Management Action-Restoration

A study tour of restoration projects was conducted for seven participants from four Polynesian countries (American Samoa, Niue, Samoa and Tonga) between March 20 and 27, 2015 to Auckland, New Zealand. All participants are involved in restoration projects in their home country, most funded under the GEF-PAS "Prevention, control and management of invasive alien species in the Pacific Islands" Project. Seven restoration sites were visited, including 3 island sites and 4 mainland sites.

Seabirds are notoriously sensitive to introduced mammalian predators and eradication programs have benefitted seabird populations and their habitats on numerous islands throughout the world. However, less evidence is available from the tropics as to the benefits of rat eradication. Here, we report the seabird recovery and vegetation dynamics on a small coralline island of the tropical western Indian Ocean, eight years after Norway rat (Rattus norvegicus) eradication.

Background: Recent reports on the state of the global environment provide evidence that humankind is inflicting great damage to the very ecosystems that support human livelihoods. The reports further predict that ecosystems will take centuries to recover from damages if they recover at all. Accordingly, there is despair that we are passing on a legacy of irreparable damage to future generations which is entirely inconsistent with principles of sustainability.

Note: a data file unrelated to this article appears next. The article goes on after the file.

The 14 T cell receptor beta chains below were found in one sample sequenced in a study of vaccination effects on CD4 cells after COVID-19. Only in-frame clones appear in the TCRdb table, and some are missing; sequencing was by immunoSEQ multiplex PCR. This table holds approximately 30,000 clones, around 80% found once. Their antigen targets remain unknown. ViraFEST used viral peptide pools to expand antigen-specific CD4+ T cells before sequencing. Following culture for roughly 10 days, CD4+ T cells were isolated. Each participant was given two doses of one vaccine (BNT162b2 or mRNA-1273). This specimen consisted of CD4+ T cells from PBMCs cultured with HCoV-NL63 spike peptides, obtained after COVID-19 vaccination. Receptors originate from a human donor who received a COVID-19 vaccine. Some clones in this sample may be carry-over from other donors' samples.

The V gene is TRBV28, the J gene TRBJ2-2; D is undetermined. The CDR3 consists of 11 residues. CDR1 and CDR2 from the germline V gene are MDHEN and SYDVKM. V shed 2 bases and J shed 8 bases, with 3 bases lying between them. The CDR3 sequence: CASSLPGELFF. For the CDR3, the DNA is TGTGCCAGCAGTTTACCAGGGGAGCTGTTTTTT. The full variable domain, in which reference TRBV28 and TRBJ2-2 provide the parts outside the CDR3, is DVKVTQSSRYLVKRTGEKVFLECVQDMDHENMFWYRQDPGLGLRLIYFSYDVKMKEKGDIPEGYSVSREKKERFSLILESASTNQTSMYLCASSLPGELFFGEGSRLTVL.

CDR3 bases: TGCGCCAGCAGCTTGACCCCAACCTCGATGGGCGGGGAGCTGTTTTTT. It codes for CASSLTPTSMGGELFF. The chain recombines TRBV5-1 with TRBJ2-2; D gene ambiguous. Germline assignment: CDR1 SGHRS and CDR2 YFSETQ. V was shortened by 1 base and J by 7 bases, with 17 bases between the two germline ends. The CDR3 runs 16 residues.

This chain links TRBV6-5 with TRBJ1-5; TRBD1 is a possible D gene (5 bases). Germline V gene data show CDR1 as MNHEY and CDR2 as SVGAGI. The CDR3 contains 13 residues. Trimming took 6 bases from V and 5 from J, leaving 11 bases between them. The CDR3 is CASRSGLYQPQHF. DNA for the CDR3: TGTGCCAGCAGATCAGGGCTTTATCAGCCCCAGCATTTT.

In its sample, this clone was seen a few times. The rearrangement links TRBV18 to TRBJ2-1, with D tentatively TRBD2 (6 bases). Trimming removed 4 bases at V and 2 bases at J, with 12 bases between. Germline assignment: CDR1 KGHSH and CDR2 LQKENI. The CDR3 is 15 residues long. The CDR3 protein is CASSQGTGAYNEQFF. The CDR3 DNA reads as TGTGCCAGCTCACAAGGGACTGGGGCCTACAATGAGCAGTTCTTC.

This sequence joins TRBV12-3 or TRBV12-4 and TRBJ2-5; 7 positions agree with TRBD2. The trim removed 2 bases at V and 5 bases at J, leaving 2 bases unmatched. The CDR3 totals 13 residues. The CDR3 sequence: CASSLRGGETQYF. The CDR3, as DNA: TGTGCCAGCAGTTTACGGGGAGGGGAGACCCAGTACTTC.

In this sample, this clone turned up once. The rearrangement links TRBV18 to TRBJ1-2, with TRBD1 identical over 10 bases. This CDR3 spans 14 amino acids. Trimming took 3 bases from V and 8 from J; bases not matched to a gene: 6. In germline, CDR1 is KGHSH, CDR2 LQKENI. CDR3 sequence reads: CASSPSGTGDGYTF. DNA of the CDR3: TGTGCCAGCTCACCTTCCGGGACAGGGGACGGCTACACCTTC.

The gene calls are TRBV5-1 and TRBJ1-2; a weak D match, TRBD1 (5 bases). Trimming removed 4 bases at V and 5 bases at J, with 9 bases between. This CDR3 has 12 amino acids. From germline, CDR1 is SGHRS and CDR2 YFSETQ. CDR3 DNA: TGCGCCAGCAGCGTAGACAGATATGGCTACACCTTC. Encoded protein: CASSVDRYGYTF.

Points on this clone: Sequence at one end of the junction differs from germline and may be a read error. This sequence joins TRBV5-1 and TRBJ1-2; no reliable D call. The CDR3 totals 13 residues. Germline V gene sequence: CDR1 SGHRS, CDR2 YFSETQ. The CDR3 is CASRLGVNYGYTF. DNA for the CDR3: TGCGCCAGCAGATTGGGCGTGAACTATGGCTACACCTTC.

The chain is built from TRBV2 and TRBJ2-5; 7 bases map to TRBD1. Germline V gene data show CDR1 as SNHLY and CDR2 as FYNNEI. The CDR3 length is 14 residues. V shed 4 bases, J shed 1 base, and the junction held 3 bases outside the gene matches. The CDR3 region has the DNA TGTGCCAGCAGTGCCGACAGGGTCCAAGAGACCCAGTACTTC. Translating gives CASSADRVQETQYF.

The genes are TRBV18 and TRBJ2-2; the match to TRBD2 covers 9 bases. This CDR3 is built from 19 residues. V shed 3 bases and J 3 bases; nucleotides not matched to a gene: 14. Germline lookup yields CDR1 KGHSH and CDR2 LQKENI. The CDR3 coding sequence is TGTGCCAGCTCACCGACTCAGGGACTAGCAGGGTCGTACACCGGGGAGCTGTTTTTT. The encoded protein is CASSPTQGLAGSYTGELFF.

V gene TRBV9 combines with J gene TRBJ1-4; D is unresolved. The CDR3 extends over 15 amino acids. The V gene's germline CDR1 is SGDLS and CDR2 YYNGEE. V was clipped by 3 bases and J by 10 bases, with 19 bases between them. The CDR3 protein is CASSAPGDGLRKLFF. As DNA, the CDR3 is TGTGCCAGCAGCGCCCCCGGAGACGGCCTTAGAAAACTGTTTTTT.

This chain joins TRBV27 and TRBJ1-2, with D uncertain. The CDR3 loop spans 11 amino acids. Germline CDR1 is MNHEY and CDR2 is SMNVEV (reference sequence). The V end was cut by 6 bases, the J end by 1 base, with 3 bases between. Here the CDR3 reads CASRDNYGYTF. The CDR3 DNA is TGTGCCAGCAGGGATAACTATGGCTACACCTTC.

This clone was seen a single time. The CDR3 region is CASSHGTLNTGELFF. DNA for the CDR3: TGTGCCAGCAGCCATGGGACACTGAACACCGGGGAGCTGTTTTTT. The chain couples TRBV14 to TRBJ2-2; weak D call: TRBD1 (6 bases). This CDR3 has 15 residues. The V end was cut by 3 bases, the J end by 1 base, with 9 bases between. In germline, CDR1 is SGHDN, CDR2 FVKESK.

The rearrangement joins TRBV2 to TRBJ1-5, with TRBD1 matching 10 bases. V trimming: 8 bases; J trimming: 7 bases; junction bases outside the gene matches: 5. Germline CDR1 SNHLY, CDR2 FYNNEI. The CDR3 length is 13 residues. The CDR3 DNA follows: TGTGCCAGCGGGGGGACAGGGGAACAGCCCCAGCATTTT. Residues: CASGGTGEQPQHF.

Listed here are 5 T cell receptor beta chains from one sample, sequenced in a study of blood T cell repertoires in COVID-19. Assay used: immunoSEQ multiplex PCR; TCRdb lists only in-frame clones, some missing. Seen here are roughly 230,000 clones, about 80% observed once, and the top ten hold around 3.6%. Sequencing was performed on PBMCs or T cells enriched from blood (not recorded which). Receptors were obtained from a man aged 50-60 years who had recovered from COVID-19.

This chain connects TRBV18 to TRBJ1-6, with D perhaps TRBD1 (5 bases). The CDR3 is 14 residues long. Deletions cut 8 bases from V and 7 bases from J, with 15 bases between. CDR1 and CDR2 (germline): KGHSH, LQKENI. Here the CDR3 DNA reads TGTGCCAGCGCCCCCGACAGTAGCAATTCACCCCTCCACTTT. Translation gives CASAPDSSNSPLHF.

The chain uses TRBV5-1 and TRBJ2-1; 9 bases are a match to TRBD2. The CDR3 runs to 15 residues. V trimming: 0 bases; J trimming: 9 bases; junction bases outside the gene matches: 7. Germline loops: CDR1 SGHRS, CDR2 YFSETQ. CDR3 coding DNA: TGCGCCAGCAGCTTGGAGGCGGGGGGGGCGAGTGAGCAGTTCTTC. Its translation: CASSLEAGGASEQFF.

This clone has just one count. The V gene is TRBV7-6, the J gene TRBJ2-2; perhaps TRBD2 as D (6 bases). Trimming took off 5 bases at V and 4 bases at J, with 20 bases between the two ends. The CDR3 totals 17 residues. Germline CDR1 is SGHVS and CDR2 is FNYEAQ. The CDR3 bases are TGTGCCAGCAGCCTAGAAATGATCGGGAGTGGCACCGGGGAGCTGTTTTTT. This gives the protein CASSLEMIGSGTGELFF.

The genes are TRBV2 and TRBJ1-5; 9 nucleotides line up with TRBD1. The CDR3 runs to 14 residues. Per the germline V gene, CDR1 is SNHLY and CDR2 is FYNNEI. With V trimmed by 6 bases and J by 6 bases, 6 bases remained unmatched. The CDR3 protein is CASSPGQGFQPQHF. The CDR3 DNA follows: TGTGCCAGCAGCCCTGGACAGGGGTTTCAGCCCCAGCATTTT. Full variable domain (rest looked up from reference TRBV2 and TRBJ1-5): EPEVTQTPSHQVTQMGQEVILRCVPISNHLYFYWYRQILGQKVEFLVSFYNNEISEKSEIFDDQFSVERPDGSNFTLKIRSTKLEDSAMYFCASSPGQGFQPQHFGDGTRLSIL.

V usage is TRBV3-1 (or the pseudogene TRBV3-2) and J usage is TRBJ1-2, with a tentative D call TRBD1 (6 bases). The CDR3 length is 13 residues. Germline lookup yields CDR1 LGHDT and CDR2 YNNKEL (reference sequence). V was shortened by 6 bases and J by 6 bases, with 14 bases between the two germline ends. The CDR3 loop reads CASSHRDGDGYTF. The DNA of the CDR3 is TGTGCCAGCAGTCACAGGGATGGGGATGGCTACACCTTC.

This report is a summary of the community consultations held on December 11, 2015 to discuss the draft operational plan for the restoration of the O Le Pupú Pu'e (OLPP) NP, as well as the community consultation were funded under the GEF-PAS (Global Environment Facility - Pacific Alliance for Sustainability) Regional Invasive Species Management Project.

Native birds and animals of New Zealand had very few predators. Until the introduction of pests and rats onto New Zealand soils, they were able to roam freely and could be found in great numbers. Nowadays, they are subjected to extinction at an alarming rate. In response, the Department of Conservation sent out a team to eradicate rats through an experiment that proved successful. It was planned that in 1990, the Department of Conservation were to introduce some of the endangered animal species back onto Breaksea Island.

New Zealand’s offshore and outlying islands have long been a focus of conservation biology as sites of local endemism and as last refuges for many species. During the c. 730 years since New Zealand has been settled by people, mammalian predators have invaded many islands and caused local and global extinctions. New Zealand has led international efforts in island restoration. By the late 1980s, translocations of threatened birds to predator-free islands were well under way to safeguard against extinction.

Ramsey Island, 259 ha, is ca. 1 km off the Pembrokeshire coast, south-west Wales. The eradication of brown rats (Rattus norvegicus) was successfully completed in the winter 1999/2000 using a ground-based bait station operation. The pre-eradication survey using tape playback estimated the Manx shearwater (Puffinus puffinus) population to be 849 pairs. These surveys were repeated in 2007, 2012 and 2016. Each survey showed the Manx shearwater population had increased, reaching 4,796 pairs in 2016 with birds spreading from previously known breeding locations.